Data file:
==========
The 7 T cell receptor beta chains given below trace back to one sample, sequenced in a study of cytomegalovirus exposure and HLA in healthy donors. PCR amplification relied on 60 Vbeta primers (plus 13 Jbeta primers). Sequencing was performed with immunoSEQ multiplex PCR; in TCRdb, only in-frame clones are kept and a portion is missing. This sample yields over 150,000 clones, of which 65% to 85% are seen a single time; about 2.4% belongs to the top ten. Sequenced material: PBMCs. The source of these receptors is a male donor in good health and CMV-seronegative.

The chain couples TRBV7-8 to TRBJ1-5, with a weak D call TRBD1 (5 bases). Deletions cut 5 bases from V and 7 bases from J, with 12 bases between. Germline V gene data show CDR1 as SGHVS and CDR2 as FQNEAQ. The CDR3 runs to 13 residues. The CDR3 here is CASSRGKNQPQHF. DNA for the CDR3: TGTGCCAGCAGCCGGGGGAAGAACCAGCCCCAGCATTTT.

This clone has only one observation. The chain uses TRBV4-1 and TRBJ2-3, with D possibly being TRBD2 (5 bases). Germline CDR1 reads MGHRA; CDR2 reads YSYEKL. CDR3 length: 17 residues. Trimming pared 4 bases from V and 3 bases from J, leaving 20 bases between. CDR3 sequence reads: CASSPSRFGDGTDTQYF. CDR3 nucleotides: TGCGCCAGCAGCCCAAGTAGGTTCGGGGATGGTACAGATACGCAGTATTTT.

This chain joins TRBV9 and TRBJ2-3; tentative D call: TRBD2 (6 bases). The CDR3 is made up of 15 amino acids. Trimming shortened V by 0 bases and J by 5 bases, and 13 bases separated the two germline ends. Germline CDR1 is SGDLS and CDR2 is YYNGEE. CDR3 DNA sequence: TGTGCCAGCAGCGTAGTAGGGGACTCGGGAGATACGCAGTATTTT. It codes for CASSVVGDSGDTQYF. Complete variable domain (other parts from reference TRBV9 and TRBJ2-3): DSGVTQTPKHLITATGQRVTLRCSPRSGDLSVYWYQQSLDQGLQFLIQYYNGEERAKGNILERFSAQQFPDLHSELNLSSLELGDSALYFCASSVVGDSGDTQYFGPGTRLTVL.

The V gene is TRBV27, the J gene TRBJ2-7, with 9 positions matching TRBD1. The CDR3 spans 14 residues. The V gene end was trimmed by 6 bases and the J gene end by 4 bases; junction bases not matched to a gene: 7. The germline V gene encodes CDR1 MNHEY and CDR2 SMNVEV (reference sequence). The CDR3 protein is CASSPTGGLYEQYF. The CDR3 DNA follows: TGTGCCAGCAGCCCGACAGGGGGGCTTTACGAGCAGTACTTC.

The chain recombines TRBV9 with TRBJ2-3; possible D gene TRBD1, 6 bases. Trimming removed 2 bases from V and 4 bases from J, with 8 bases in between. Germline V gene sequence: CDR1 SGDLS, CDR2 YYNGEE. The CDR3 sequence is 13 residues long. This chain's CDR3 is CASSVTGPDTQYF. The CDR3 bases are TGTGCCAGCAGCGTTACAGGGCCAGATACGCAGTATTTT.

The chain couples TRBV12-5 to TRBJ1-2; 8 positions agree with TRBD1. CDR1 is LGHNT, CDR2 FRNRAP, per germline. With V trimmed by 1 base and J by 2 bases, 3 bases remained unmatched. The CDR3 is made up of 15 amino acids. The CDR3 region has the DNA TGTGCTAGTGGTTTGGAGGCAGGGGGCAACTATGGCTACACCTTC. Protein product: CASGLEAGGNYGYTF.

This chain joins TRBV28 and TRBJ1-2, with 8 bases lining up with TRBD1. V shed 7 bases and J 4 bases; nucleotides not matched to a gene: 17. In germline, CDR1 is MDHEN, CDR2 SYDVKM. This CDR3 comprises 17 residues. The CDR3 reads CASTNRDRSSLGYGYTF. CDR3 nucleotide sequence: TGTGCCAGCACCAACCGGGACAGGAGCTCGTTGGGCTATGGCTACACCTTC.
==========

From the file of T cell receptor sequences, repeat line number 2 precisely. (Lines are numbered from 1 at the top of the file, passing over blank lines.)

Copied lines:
The chain couples TRBV7-8 to TRBJ1-5, with a weak D call TRBD1 (5 bases). Deletions cut 5 bases from V and 7 bases from J, with 12 bases between. Germline V gene data show CDR1 as SGHVS and CDR2 as FQNEAQ. The CDR3 runs to 13 residues. The CDR3 here is CASSRGKNQPQHF. DNA for the CDR3: TGTGCCAGCAGCCGGGGGAAGAACCAGCCCCAGCATTTT.